It is often claimed that Stereophonics' success meant that Kelly Jones was no longer able to draw inspiration from the 'small town life' that coloured much of their debut, "Word Gets Around". Perhaps for the first time since that era, he has penned a narrative number that is precise in detail and utterly engaging. "Daisy Lane" is the tender tale of a schoolboy who was stabbed for his mobile phone on the street on which Jones lives. The gentle acoustic backing gives his voice prominence on what is a standout moment of the record. The brooding "Stone" follows it up, lit by a chorus of epic proportions, before the mood is lightened by the upbeat and poppy tones of "My Friends". Describing how he'd like a "girl down on me in the theatre", "I Could Lose Ya" is a sleazy track of simple, choppy guitars that and the type of chorus that quickly gets in your mind.

More fitting of Jones recent solo record, "Bright Red Star" simply features the vocalist and an acoustic guitar for a sweet ditty that proves a respite until the crunching distorted chords that introduce "Lady Luck". Darker in mood than previous tracks, the verses are rhythm based before the guitars kick in again for a mammoth chorus. "Crush" is a stomping track that should delight audiences as a pulsating sing-along and the album is ended with the climatic "Drowning", which wouldn't have felt out of place on the previous 'phonics record. Slow and patiently developed, it is a satisfying conclusion to the record and thankfully isn't overblown or overdrawn. It also provides balance to a collection of songs which sees the band take the best parts of their previous work and bring them together for a record that is consistently pleasing.

Alex Lai

Track Listing:

1. Soldiers Make Good Targetstext unavalible
2. Pass The Buck
3. It Means Nothing
4. Bank Holiday
5. Daisy Lane
6. Stone
7. My Friends
8. I Could Lose Ya
9. Bright Red Star
10. Lady Luck
11. Crush
12. Drowning

My Rating is 4.6 out of 5

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Wednesday, September 26, 2007

Curtis by 50 Cent album review

Curtis by 50 Cent album review

Though neither album has been officially released, popular discourse has long since declared Kanye West the winner of this year’s hottest rap battle, the sales war between his and 50 Cent’s respective third records: Graduation and Curtis. Everybody wants Kanye to succeed, and the media has been quick to show support for the blog-friendly rapper, seizing upon 50’s sarcastic pronouncement that he’d quit music were Kanye to outsell him, quietly ignoring the retraction shortly after, and gleefully advertising’s well-timed announcement that Graduation was out-selling Curtis in the pre-orders by five-to-one.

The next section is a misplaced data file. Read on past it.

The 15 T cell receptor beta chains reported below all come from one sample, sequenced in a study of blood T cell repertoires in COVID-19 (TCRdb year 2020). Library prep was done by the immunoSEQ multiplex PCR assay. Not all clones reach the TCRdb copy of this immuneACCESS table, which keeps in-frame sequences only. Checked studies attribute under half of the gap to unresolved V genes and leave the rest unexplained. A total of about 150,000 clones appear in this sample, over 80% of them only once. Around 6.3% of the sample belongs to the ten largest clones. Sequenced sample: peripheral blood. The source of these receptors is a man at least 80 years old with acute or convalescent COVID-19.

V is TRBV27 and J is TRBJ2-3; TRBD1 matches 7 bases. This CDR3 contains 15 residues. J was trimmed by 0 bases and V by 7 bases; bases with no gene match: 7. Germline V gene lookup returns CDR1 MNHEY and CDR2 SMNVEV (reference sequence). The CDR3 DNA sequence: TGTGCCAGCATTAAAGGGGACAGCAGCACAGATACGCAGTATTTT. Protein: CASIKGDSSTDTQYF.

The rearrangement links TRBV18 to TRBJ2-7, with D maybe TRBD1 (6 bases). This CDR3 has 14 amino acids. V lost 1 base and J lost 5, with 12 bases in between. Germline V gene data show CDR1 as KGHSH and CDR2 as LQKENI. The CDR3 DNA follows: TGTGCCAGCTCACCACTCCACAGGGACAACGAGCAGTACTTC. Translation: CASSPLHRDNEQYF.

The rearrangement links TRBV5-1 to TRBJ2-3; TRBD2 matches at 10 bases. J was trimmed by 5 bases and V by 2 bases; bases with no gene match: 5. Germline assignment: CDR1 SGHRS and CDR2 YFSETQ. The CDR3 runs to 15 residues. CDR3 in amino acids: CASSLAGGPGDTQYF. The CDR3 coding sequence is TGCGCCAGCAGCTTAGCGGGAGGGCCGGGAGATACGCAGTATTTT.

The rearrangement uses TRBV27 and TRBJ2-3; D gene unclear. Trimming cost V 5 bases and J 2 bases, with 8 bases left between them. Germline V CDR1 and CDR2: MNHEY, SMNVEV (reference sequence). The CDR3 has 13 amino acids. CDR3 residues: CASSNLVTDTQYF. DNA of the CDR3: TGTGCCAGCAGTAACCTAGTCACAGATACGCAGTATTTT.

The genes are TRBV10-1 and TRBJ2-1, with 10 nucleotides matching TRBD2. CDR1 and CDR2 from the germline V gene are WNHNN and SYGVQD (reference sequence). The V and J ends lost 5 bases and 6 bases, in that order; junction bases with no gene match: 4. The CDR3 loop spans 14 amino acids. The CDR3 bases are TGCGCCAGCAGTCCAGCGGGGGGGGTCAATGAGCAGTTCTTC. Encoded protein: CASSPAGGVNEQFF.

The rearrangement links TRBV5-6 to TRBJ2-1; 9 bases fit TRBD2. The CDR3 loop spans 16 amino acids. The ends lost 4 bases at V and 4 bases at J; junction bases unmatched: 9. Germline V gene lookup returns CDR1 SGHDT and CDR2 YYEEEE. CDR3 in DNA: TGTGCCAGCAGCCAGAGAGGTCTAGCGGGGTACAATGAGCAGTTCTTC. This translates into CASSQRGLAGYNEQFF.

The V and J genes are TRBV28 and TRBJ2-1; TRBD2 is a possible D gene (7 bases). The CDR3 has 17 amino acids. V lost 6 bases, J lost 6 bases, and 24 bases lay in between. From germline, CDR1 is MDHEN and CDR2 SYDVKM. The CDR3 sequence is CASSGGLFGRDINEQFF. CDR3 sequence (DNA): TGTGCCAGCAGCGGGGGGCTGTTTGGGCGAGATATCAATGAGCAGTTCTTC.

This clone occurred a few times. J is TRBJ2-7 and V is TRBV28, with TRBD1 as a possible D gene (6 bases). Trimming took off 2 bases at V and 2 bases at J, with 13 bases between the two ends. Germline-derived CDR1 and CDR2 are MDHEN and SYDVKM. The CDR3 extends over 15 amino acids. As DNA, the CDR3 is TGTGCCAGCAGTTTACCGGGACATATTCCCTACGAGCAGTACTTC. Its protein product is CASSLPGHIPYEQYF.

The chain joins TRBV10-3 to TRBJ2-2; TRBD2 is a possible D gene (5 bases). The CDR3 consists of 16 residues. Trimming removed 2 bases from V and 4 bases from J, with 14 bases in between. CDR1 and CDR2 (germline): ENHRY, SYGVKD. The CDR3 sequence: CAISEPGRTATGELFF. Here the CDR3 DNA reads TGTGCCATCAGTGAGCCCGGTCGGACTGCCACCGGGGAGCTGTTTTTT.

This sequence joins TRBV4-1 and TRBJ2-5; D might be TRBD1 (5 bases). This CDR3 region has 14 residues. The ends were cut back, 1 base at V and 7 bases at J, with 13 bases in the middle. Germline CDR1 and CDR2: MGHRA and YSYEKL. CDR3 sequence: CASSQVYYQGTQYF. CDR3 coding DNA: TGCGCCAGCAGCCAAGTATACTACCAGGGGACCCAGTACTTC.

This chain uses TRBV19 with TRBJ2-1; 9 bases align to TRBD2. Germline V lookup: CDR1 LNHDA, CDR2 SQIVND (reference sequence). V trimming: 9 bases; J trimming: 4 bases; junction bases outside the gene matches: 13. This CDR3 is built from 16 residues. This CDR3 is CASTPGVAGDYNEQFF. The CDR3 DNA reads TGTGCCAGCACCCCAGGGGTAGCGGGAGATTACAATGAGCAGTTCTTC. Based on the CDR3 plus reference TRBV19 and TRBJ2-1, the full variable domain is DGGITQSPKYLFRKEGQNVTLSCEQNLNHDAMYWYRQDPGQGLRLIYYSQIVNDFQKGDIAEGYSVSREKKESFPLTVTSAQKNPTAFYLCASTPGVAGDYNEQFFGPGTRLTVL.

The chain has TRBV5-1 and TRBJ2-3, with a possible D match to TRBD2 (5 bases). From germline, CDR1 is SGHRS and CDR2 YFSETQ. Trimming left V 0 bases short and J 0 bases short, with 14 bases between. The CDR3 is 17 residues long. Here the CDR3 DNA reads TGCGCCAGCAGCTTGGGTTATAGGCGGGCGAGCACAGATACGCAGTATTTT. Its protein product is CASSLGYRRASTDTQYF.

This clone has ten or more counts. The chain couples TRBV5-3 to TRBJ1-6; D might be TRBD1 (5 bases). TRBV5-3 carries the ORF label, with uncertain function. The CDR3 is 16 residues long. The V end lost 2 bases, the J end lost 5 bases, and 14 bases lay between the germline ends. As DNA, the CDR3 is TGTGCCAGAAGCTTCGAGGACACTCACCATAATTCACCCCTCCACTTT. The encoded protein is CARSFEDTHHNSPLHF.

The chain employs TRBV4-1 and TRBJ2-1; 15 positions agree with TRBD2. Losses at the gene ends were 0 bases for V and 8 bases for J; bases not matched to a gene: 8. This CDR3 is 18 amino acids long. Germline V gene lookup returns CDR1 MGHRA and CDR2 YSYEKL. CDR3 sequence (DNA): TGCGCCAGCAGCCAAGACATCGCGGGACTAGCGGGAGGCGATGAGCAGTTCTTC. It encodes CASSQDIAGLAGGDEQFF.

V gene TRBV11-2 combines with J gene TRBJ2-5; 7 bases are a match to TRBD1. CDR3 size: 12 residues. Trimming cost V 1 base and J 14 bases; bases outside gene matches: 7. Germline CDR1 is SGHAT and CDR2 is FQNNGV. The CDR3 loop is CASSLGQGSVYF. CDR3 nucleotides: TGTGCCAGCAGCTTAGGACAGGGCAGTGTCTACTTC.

This pro-Kanye sentiment is nothing new. Irritating though he can be, Kanye is an infinitely more likeable character, his cheeky urban (middle-class) braggadocio far more endearing than Fifty’s self-conscious chauvinism; and while 50 will probably never break out of the narrow musical mould created for him by Dre and Eminem, Kanye is a real innovator, if not quite as original as we’d thought. The heat Curtis has faced over the past few months has been well-deserved: lead singles ‘Straight To The Bank,’ a joint enterprise between Dr. Dre and Ty Fyffe, and the cynical ‘Candy Shop’ knock-off ‘Amusement Park,’ would normally be shoe-ins for the year’s worst lists, were it not for the subsequent leak of ‘Follow My Lead,’ a bewildering, lightweight duet with second-rate Trousersnake impersonator Robin Thicke. As it happens, the duet with the real-life Timberlake isn’t a whole lot better, though Timbaland’s shred-guitar-goes-keyboard melody is just mesmerising enough to work.

Fifty billed Curtis as a return to the raw, hardcore rap of Get Rich Or Die Tryin’ (as opposed to the lighter, more commercial The Massacre), with lyrical themes designed to place the listener in the artist’s mindset before he became a superstar. As with most of his boasts about the album, he’s about half-right. The album opens with a sample from a British gangster movie, setting the scene for a trio of murder-obsessed tracks. ‘My Gun Go Off’ is one of the best tracks Fifty’s lent his name to; Adam Deitch and Eric Krasno’s skilful production keeps the tension bubbling just below the surface with a muted hard rock guitar riff; 50’s rhyme and flow is more varied and expressive than his usual monotone drawl, and he.acknowledges the obvious similarity to Eminem’s ‘Lose Yourself,’ rapping, “you only get one shot… before I back out to fire back at your head.” ‘I’ll Still Kill’ features one of Akon’s best guest spots this year, shaking up his usual robotic tones with some light rapping and an almost country-like twang, while ‘Man Down’ completes the tritone with an appropriately monotonous sung chorus.